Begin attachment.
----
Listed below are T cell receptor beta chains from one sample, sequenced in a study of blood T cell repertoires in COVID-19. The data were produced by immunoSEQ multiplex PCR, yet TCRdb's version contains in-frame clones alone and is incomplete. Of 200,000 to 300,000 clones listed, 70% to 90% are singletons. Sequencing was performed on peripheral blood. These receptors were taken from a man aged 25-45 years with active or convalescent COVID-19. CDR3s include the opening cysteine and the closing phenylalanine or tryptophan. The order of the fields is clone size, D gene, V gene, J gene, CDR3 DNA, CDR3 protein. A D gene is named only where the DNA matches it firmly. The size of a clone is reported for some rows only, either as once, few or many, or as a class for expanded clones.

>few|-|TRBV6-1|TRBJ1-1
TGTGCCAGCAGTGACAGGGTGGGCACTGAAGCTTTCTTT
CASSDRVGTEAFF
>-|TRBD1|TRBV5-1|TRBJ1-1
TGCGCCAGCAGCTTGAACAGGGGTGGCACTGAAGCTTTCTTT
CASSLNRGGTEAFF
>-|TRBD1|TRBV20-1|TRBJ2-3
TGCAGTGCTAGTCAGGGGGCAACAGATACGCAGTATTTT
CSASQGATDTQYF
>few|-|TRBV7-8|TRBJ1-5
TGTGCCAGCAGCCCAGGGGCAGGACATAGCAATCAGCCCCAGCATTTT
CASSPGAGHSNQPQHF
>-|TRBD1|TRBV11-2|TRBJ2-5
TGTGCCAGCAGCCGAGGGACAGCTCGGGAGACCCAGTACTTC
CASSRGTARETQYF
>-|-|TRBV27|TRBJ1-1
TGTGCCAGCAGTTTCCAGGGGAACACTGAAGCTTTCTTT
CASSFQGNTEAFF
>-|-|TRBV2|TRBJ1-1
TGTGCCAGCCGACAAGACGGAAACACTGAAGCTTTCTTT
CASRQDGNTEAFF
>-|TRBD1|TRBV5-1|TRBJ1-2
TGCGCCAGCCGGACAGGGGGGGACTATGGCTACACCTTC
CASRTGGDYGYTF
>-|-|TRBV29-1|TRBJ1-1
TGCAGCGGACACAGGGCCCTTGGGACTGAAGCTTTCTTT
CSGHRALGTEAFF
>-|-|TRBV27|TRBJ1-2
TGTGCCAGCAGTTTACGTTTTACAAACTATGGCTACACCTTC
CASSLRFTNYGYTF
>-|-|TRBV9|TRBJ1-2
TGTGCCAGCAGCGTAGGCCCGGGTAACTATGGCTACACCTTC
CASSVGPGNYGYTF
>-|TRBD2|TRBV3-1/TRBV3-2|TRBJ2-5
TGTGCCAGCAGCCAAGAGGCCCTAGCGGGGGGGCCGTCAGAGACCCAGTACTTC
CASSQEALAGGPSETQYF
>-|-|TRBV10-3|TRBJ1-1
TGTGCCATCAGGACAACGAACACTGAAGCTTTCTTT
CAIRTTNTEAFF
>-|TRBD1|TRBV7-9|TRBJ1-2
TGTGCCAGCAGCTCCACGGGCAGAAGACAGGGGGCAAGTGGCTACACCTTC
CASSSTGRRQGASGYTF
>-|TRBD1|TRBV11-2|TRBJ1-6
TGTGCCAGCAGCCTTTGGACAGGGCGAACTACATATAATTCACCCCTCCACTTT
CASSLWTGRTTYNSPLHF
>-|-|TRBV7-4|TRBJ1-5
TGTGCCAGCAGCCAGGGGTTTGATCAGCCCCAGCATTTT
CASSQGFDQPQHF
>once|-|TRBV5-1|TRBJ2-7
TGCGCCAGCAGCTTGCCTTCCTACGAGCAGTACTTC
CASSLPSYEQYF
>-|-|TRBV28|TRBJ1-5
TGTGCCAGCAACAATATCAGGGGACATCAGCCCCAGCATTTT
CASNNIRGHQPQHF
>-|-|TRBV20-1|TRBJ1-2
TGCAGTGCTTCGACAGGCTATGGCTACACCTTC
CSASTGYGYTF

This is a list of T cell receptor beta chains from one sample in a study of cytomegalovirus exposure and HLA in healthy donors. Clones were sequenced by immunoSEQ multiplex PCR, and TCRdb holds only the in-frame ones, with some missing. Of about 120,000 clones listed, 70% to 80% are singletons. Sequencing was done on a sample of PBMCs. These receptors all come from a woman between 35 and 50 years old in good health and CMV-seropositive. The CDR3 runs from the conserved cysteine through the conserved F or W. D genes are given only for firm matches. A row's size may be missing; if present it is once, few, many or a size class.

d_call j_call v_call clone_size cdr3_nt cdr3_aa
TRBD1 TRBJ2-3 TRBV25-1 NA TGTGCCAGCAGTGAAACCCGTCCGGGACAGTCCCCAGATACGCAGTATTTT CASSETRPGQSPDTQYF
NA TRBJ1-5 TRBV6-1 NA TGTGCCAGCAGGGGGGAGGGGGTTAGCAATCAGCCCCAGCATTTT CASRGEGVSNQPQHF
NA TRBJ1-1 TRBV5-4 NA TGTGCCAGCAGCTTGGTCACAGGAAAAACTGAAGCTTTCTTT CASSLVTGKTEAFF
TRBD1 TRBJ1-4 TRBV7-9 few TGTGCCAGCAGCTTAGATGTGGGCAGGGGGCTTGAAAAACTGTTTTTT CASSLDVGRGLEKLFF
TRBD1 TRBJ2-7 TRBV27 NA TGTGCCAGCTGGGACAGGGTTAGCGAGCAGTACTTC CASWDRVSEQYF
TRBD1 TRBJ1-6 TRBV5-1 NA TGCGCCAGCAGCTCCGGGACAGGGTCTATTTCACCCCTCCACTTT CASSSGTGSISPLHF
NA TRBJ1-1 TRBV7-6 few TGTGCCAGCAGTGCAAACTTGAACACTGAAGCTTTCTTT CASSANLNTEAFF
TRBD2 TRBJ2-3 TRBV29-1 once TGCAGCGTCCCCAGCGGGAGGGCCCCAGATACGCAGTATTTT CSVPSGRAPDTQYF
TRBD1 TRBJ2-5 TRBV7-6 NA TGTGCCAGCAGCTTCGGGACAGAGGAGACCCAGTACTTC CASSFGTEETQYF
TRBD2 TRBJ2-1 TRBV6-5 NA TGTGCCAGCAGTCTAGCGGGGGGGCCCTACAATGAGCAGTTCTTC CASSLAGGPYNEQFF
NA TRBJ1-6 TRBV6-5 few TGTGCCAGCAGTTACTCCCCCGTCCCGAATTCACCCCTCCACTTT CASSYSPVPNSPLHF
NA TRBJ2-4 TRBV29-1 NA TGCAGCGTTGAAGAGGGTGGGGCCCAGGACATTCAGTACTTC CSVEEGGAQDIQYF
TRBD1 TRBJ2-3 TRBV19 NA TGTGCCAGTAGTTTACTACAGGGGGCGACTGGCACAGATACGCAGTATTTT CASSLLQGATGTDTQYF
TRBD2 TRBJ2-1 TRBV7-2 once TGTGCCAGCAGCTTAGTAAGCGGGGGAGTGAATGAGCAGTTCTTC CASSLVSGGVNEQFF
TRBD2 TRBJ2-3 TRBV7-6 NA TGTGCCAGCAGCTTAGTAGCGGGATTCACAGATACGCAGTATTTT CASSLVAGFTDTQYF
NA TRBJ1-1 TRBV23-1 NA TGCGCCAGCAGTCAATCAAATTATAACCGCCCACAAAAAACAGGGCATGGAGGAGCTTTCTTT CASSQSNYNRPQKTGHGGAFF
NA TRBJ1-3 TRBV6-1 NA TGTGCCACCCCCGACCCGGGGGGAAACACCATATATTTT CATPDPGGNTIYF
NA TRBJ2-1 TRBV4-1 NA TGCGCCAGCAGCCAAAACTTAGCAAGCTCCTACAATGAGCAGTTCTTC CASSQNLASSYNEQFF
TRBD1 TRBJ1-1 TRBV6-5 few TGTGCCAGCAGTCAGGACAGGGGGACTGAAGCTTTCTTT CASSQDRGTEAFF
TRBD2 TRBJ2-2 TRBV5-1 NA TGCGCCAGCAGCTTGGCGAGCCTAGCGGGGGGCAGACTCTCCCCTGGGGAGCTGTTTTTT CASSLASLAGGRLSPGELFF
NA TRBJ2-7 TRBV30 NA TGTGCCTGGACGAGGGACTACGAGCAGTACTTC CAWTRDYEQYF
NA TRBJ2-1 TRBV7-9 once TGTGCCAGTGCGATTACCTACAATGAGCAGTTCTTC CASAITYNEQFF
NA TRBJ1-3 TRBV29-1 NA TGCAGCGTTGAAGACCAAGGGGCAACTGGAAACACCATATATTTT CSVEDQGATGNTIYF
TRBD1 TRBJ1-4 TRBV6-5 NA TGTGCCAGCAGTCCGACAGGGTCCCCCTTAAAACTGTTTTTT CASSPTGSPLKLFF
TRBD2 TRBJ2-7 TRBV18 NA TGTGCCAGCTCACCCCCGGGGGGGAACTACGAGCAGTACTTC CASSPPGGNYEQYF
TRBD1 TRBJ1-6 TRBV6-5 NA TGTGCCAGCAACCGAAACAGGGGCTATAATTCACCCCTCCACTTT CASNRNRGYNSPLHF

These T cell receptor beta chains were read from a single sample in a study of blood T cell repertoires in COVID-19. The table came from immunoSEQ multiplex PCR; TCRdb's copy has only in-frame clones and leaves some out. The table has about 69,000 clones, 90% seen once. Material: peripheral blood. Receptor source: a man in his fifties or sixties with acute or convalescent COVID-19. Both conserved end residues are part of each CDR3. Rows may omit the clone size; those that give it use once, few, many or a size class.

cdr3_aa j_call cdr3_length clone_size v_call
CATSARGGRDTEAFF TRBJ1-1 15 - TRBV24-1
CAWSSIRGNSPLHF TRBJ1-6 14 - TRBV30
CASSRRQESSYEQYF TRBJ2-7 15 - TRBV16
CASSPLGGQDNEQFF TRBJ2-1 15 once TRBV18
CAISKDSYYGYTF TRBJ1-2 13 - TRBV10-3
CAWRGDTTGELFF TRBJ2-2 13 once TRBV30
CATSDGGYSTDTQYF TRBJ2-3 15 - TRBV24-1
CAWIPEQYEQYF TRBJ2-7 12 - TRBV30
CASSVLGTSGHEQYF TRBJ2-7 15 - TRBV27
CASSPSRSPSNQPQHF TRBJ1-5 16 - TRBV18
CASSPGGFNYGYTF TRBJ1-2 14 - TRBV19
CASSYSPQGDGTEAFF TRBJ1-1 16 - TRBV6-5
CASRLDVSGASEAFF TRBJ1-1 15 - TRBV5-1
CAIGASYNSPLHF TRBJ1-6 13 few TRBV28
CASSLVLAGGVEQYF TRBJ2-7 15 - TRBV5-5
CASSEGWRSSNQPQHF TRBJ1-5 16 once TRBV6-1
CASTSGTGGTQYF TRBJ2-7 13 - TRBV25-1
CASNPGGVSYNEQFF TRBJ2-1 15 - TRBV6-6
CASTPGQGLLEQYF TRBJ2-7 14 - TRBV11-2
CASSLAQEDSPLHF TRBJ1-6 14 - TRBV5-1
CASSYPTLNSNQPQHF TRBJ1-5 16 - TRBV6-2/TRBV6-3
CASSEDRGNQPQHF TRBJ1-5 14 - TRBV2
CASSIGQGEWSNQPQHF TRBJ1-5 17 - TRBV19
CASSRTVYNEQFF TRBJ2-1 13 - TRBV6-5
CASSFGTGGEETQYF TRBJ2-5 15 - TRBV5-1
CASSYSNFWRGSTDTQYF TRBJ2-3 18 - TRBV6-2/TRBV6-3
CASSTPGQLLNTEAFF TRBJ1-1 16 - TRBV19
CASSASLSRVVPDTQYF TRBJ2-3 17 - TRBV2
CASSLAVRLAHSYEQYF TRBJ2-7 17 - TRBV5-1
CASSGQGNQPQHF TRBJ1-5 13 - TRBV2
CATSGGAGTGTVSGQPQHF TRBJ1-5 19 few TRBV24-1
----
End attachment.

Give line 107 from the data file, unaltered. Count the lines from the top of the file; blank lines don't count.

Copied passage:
CASTPGQGLLEQYF TRBJ2-7 14 - TRBV11-2